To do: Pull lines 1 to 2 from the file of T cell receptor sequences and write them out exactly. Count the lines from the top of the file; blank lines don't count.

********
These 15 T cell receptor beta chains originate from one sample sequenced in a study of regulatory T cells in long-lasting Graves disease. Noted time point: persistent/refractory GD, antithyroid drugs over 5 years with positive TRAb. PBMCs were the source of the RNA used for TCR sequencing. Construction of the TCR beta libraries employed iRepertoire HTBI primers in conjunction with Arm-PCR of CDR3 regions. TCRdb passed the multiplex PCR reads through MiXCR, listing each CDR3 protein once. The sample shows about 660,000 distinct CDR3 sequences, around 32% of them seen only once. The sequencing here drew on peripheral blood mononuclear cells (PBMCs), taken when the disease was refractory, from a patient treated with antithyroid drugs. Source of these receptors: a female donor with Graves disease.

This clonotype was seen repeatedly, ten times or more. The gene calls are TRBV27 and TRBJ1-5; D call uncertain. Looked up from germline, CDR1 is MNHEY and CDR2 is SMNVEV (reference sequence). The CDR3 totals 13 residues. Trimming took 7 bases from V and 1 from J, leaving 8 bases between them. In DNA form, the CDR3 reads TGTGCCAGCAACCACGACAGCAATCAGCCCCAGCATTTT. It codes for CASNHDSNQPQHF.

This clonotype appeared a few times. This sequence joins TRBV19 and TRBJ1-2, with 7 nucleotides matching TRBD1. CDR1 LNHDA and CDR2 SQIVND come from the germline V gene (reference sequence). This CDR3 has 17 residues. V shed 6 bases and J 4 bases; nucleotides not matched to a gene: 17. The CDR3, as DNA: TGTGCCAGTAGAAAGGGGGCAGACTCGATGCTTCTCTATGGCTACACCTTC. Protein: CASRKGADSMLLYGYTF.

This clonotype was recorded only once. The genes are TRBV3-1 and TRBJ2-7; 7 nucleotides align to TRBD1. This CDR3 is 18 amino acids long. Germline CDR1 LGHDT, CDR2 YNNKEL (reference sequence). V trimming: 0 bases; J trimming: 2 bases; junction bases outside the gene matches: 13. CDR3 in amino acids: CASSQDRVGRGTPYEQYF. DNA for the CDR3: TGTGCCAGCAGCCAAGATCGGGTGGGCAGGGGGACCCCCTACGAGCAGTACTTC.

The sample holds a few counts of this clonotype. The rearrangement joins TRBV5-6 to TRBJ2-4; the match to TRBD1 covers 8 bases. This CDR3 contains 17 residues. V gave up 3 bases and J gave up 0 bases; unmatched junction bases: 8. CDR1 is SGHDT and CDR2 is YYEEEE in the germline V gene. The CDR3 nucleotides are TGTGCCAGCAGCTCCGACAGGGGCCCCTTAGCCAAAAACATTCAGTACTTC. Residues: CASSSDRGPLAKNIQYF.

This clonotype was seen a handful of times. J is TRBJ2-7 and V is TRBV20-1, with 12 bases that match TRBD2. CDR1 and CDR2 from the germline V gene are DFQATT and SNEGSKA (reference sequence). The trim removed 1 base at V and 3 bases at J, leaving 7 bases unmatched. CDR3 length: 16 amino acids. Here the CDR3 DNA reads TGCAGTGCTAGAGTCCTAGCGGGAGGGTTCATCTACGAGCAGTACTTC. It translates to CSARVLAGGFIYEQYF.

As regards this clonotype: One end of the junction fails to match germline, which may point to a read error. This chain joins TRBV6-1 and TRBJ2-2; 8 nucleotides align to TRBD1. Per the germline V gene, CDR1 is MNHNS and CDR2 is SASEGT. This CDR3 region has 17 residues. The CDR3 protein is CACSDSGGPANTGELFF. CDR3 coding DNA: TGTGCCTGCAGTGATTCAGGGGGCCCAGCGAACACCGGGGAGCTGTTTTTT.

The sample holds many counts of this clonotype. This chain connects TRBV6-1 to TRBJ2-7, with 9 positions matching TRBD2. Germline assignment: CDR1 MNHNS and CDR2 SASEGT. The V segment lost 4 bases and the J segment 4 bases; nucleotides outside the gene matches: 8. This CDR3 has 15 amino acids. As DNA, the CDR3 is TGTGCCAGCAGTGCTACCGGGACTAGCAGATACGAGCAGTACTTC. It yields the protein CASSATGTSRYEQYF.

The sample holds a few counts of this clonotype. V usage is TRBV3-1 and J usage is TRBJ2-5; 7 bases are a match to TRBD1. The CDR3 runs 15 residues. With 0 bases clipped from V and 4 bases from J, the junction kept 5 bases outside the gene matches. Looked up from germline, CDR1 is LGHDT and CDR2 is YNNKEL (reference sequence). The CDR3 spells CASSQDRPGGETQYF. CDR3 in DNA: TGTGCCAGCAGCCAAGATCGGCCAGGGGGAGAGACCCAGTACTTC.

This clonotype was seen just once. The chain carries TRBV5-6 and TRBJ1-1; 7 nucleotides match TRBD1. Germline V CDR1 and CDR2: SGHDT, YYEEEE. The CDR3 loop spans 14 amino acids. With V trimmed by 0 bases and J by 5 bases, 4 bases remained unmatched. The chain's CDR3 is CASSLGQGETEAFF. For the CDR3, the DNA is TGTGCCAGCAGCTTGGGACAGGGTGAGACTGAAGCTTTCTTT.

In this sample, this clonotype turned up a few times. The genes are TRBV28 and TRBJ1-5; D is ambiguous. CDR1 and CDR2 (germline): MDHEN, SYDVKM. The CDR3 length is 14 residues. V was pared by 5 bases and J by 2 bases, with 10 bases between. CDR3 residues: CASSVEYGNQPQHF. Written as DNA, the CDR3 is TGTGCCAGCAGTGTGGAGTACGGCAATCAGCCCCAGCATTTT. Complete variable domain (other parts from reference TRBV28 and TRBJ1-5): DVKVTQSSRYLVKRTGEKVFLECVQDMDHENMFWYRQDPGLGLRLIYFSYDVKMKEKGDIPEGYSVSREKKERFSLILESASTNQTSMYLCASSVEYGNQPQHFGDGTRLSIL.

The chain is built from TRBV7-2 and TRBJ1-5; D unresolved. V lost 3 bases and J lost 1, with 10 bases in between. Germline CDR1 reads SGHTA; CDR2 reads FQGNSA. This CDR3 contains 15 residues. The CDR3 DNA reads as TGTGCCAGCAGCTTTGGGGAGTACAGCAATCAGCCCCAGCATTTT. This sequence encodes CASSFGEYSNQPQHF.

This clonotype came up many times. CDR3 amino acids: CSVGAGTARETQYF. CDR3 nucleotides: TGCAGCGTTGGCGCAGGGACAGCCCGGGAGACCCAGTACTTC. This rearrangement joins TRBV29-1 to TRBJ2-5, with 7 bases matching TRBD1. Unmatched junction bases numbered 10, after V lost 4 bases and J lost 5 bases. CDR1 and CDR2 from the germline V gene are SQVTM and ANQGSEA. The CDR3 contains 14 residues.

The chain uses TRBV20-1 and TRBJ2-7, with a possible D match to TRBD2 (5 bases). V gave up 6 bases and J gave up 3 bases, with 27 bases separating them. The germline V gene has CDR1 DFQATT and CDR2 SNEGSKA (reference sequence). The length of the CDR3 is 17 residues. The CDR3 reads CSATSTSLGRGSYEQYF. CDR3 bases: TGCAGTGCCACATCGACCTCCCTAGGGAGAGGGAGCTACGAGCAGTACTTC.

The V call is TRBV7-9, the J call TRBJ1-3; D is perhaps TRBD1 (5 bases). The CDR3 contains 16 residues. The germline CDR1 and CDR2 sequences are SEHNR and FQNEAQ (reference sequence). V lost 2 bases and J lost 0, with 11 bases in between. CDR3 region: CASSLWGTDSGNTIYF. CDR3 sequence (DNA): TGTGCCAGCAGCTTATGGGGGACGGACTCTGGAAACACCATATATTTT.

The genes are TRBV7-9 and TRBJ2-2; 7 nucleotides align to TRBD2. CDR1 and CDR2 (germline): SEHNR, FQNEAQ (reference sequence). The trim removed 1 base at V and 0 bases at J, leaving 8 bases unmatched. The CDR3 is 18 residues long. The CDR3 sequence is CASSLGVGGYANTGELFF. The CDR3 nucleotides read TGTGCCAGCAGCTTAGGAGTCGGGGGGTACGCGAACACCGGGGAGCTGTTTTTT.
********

These 15 T cell receptor beta chains originate from one sample sequenced in a study of regulatory T cells in long-lasting Graves disease. Noted time point: persistent/refractory GD, antithyroid drugs over 5 years with positive TRAb. PBMCs were the source of the RNA used for TCR sequencing. Construction of the TCR beta libraries employed iRepertoire HTBI primers in conjunction with Arm-PCR of CDR3 regions. TCRdb passed the multiplex PCR reads through MiXCR, listing each CDR3 protein once. The sample shows about 660,000 distinct CDR3 sequences, around 32% of them seen only once. The sequencing here drew on peripheral blood mononuclear cells (PBMCs), taken when the disease was refractory, from a patient treated with antithyroid drugs. Source of these receptors: a female donor with Graves disease.

This clonotype was seen repeatedly, ten times or more. The gene calls are TRBV27 and TRBJ1-5; D call uncertain. Looked up from germline, CDR1 is MNHEY and CDR2 is SMNVEV (reference sequence). The CDR3 totals 13 residues. Trimming took 7 bases from V and 1 from J, leaving 8 bases between them. In DNA form, the CDR3 reads TGTGCCAGCAACCACGACAGCAATCAGCCCCAGCATTTT. It codes for CASNHDSNQPQHF.